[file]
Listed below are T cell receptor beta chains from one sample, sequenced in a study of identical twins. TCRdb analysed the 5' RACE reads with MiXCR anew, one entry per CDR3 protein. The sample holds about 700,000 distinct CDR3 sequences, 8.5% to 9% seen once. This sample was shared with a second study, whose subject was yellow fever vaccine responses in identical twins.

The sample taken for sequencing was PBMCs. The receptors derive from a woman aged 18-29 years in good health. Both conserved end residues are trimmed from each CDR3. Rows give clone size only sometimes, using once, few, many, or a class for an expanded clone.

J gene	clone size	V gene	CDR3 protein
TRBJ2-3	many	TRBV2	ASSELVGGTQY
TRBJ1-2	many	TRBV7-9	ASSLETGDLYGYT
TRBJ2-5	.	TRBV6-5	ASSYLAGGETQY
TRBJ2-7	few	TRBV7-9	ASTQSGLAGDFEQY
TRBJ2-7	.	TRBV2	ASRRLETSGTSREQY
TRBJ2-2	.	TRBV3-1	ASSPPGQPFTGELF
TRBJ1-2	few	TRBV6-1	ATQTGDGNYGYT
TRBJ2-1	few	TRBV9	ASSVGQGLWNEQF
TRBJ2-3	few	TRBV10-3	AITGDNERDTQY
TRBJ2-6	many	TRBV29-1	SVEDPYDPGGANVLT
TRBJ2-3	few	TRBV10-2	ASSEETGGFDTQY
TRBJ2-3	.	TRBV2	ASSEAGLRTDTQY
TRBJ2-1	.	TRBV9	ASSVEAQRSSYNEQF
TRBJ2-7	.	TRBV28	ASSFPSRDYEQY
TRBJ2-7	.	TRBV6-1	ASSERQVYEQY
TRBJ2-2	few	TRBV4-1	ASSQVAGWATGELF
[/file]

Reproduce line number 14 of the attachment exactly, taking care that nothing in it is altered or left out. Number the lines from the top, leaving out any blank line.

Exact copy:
TRBJ2-3	few	TRBV10-2	ASSEETGGFDTQY